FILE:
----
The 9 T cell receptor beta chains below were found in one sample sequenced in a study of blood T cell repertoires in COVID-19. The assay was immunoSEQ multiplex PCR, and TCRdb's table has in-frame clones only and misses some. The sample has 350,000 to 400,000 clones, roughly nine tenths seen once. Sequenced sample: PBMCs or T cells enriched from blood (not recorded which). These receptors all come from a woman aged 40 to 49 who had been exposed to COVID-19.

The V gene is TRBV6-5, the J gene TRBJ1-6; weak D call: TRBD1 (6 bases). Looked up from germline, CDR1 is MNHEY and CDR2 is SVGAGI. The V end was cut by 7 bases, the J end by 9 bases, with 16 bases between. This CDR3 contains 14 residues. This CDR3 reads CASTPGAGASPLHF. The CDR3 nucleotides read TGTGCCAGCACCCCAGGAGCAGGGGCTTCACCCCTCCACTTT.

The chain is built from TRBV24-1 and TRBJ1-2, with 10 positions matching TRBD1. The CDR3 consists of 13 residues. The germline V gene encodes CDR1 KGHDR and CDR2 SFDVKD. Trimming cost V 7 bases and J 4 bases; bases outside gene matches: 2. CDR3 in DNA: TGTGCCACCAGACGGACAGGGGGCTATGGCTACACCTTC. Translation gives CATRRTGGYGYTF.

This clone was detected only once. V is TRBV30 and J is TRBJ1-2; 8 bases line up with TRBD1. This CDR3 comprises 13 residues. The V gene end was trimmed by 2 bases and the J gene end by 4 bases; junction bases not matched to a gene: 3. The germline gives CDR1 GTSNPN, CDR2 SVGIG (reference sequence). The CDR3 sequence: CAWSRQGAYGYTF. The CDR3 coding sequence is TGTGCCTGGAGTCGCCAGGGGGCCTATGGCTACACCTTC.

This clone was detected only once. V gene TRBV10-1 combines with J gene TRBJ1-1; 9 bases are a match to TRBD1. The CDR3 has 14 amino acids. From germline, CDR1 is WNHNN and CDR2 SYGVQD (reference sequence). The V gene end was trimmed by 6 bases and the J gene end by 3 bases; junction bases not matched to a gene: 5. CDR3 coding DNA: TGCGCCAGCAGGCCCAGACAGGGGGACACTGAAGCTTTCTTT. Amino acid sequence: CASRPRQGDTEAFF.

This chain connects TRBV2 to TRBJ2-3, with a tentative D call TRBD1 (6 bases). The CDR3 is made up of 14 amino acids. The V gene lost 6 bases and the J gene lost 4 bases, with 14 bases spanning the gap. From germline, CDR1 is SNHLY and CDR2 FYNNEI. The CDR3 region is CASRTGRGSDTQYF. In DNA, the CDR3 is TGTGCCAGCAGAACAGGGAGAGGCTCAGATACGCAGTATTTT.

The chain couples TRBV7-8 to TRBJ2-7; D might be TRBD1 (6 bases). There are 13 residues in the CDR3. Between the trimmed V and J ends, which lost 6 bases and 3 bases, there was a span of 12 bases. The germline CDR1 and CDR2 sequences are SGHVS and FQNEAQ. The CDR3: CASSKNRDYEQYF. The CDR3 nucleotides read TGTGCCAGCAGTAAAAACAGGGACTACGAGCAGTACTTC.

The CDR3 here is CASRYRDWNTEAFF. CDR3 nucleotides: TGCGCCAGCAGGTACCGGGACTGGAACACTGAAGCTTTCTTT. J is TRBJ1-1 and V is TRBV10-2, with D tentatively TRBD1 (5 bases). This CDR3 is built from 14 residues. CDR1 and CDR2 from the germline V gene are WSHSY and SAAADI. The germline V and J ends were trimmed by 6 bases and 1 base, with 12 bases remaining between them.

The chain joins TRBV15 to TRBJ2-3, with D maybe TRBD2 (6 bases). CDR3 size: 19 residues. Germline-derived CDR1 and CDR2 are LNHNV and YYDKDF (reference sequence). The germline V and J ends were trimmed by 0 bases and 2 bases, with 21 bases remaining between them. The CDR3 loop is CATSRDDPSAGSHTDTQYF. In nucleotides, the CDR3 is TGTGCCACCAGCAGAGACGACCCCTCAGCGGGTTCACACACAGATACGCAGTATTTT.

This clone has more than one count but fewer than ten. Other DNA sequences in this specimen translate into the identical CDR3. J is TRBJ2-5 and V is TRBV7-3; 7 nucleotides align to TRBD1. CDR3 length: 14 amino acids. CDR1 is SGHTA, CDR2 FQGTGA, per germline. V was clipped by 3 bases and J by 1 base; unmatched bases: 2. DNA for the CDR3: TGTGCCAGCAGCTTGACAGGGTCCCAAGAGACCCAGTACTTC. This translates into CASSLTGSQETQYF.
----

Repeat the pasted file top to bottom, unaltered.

The 9 T cell receptor beta chains below were found in one sample sequenced in a study of blood T cell repertoires in COVID-19. The assay was immunoSEQ multiplex PCR, and TCRdb's table has in-frame clones only and misses some. The sample has 350,000 to 400,000 clones, roughly nine tenths seen once. Sequenced sample: PBMCs or T cells enriched from blood (not recorded which). These receptors all come from a woman aged 40 to 49 who had been exposed to COVID-19.

The V gene is TRBV6-5, the J gene TRBJ1-6; weak D call: TRBD1 (6 bases). Looked up from germline, CDR1 is MNHEY and CDR2 is SVGAGI. The V end was cut by 7 bases, the J end by 9 bases, with 16 bases between. This CDR3 contains 14 residues. This CDR3 reads CASTPGAGASPLHF. The CDR3 nucleotides read TGTGCCAGCACCCCAGGAGCAGGGGCTTCACCCCTCCACTTT.

The chain is built from TRBV24-1 and TRBJ1-2, with 10 positions matching TRBD1. The CDR3 consists of 13 residues. The germline V gene encodes CDR1 KGHDR and CDR2 SFDVKD. Trimming cost V 7 bases and J 4 bases; bases outside gene matches: 2. CDR3 in DNA: TGTGCCACCAGACGGACAGGGGGCTATGGCTACACCTTC. Translation gives CATRRTGGYGYTF.

This clone was detected only once. V is TRBV30 and J is TRBJ1-2; 8 bases line up with TRBD1. This CDR3 comprises 13 residues. The V gene end was trimmed by 2 bases and the J gene end by 4 bases; junction bases not matched to a gene: 3. The germline gives CDR1 GTSNPN, CDR2 SVGIG (reference sequence). The CDR3 sequence: CAWSRQGAYGYTF. The CDR3 coding sequence is TGTGCCTGGAGTCGCCAGGGGGCCTATGGCTACACCTTC.

This clone was detected only once. V gene TRBV10-1 combines with J gene TRBJ1-1; 9 bases are a match to TRBD1. The CDR3 has 14 amino acids. From germline, CDR1 is WNHNN and CDR2 SYGVQD (reference sequence). The V gene end was trimmed by 6 bases and the J gene end by 3 bases; junction bases not matched to a gene: 5. CDR3 coding DNA: TGCGCCAGCAGGCCCAGACAGGGGGACACTGAAGCTTTCTTT. Amino acid sequence: CASRPRQGDTEAFF.

This chain connects TRBV2 to TRBJ2-3, with a tentative D call TRBD1 (6 bases). The CDR3 is made up of 14 amino acids. The V gene lost 6 bases and the J gene lost 4 bases, with 14 bases spanning the gap. From germline, CDR1 is SNHLY and CDR2 FYNNEI. The CDR3 region is CASRTGRGSDTQYF. In DNA, the CDR3 is TGTGCCAGCAGAACAGGGAGAGGCTCAGATACGCAGTATTTT.

The chain couples TRBV7-8 to TRBJ2-7; D might be TRBD1 (6 bases). There are 13 residues in the CDR3. Between the trimmed V and J ends, which lost 6 bases and 3 bases, there was a span of 12 bases. The germline CDR1 and CDR2 sequences are SGHVS and FQNEAQ. The CDR3: CASSKNRDYEQYF. The CDR3 nucleotides read TGTGCCAGCAGTAAAAACAGGGACTACGAGCAGTACTTC.

The CDR3 here is CASRYRDWNTEAFF. CDR3 nucleotides: TGCGCCAGCAGGTACCGGGACTGGAACACTGAAGCTTTCTTT. J is TRBJ1-1 and V is TRBV10-2, with D tentatively TRBD1 (5 bases). This CDR3 is built from 14 residues. CDR1 and CDR2 from the germline V gene are WSHSY and SAAADI. The germline V and J ends were trimmed by 6 bases and 1 base, with 12 bases remaining between them.

The chain joins TRBV15 to TRBJ2-3, with D maybe TRBD2 (6 bases). CDR3 size: 19 residues. Germline-derived CDR1 and CDR2 are LNHNV and YYDKDF (reference sequence). The germline V and J ends were trimmed by 0 bases and 2 bases, with 21 bases remaining between them. The CDR3 loop is CATSRDDPSAGSHTDTQYF. In nucleotides, the CDR3 is TGTGCCACCAGCAGAGACGACCCCTCAGCGGGTTCACACACAGATACGCAGTATTTT.

This clone has more than one count but fewer than ten. Other DNA sequences in this specimen translate into the identical CDR3. J is TRBJ2-5 and V is TRBV7-3; 7 nucleotides align to TRBD1. CDR3 length: 14 amino acids. CDR1 is SGHTA, CDR2 FQGTGA, per germline. V was clipped by 3 bases and J by 1 base; unmatched bases: 2. DNA for the CDR3: TGTGCCAGCAGCTTGACAGGGTCCCAAGAGACCCAGTACTTC. This translates into CASSLTGSQETQYF.